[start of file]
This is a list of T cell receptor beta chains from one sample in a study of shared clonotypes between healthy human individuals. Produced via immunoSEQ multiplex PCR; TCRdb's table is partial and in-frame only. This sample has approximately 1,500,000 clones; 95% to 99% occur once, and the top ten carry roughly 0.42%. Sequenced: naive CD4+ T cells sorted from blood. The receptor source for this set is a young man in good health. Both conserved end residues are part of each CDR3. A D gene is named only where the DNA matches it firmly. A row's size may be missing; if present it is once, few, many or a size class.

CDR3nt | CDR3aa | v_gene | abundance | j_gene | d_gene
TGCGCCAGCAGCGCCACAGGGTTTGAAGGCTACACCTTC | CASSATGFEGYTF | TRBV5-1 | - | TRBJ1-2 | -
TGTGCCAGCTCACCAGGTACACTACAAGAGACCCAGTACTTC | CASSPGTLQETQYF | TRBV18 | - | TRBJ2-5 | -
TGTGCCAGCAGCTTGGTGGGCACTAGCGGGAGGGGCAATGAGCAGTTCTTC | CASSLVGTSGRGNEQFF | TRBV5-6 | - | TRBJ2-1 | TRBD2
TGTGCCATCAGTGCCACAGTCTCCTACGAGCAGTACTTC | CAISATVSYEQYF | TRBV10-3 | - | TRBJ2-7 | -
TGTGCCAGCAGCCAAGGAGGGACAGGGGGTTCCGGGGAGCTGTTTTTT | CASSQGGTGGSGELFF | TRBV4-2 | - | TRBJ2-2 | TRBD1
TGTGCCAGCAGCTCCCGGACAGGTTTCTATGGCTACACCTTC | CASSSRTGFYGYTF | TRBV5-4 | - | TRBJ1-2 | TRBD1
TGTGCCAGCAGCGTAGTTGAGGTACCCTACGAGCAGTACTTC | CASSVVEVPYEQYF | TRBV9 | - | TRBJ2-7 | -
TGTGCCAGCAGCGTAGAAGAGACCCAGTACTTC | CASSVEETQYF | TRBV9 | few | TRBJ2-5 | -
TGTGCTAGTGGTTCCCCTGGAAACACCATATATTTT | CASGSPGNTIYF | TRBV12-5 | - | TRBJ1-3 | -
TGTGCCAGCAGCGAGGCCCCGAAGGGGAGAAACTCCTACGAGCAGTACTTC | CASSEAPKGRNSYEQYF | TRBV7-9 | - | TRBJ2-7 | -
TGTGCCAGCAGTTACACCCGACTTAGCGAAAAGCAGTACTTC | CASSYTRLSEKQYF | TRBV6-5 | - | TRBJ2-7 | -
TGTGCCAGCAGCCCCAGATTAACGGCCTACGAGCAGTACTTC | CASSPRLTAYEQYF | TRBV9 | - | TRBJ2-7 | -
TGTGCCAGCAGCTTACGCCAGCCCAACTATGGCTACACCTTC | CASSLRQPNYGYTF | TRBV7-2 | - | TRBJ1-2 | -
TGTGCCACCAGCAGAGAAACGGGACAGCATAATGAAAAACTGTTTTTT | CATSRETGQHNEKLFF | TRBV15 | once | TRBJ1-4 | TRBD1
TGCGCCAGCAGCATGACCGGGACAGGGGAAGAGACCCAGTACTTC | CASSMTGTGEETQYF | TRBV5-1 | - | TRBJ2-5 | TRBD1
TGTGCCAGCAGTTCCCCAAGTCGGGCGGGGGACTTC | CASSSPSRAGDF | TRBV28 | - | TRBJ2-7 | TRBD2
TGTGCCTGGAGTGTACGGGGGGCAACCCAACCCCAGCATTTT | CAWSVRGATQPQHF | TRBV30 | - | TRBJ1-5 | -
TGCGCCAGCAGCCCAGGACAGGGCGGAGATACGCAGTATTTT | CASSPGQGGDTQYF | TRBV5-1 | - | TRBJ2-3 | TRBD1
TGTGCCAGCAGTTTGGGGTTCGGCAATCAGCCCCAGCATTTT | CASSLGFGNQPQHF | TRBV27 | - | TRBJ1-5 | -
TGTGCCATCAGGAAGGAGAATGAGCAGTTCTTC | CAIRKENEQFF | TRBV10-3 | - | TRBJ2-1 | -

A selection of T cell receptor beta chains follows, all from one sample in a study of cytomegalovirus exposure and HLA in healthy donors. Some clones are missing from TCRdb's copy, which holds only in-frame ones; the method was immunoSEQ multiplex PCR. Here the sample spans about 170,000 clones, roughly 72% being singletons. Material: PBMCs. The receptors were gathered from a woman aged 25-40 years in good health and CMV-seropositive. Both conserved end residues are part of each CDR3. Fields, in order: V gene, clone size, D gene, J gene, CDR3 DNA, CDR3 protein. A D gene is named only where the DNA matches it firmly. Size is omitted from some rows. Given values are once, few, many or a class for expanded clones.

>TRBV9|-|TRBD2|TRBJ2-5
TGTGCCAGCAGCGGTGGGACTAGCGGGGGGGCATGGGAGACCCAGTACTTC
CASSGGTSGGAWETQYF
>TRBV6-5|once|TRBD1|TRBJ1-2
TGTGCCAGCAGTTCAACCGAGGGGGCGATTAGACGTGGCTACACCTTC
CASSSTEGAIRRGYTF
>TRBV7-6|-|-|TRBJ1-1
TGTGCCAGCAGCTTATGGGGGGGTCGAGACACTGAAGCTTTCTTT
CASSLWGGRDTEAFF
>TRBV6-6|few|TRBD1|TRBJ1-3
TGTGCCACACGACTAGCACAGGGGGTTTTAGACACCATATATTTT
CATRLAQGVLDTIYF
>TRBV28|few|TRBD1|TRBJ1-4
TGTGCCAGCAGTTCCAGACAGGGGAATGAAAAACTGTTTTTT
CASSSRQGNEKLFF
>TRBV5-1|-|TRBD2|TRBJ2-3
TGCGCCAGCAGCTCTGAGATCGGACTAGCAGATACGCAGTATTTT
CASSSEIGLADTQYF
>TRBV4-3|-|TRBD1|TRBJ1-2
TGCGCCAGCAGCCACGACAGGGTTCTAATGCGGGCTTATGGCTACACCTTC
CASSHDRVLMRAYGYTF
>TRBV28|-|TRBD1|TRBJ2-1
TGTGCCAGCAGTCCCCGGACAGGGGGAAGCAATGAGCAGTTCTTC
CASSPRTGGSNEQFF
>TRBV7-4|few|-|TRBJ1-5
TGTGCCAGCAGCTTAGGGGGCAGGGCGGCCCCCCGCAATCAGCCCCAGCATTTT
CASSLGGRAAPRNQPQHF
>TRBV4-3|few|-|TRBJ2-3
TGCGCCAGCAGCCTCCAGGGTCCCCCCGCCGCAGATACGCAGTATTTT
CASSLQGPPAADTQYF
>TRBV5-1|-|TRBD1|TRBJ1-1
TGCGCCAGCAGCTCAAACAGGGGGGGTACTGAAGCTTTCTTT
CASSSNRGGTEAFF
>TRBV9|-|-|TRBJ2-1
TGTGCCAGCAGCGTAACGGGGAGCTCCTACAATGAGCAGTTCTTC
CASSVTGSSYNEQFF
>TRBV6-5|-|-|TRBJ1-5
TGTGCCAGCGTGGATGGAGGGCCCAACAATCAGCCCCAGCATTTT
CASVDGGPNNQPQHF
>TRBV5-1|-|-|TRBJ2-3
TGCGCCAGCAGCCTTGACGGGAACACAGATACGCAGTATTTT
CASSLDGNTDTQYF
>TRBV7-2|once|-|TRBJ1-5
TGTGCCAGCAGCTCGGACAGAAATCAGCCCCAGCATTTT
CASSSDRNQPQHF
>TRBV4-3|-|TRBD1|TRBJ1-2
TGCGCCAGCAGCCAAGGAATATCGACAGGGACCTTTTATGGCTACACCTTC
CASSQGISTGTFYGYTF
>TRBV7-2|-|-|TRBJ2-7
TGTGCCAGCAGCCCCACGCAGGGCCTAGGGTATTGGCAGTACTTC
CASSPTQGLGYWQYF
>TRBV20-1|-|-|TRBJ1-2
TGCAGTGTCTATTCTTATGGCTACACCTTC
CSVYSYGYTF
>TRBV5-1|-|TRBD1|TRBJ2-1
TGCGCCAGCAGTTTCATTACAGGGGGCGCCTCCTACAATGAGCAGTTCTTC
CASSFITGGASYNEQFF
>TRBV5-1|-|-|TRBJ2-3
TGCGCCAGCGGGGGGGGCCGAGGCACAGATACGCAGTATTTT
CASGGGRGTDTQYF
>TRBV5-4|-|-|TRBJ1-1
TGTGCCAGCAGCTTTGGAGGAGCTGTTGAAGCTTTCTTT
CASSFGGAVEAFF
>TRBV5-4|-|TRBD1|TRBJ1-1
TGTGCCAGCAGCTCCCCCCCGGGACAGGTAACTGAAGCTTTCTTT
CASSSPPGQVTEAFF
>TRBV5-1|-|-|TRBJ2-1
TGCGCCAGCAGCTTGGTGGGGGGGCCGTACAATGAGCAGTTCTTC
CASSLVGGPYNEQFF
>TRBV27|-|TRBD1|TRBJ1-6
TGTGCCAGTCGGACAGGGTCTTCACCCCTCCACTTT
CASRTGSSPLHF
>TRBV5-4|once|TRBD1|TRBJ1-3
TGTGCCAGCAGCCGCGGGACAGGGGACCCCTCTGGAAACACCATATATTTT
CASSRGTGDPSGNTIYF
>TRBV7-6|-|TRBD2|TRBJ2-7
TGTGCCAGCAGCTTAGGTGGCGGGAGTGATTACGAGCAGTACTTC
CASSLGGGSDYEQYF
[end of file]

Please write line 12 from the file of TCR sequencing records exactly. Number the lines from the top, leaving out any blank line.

TGTGCCAGCAGCGAGGCCCCGAAGGGGAGAAACTCCTACGAGCAGTACTTC | CASSEAPKGRNSYEQYF | TRBV7-9 | - | TRBJ2-7 | -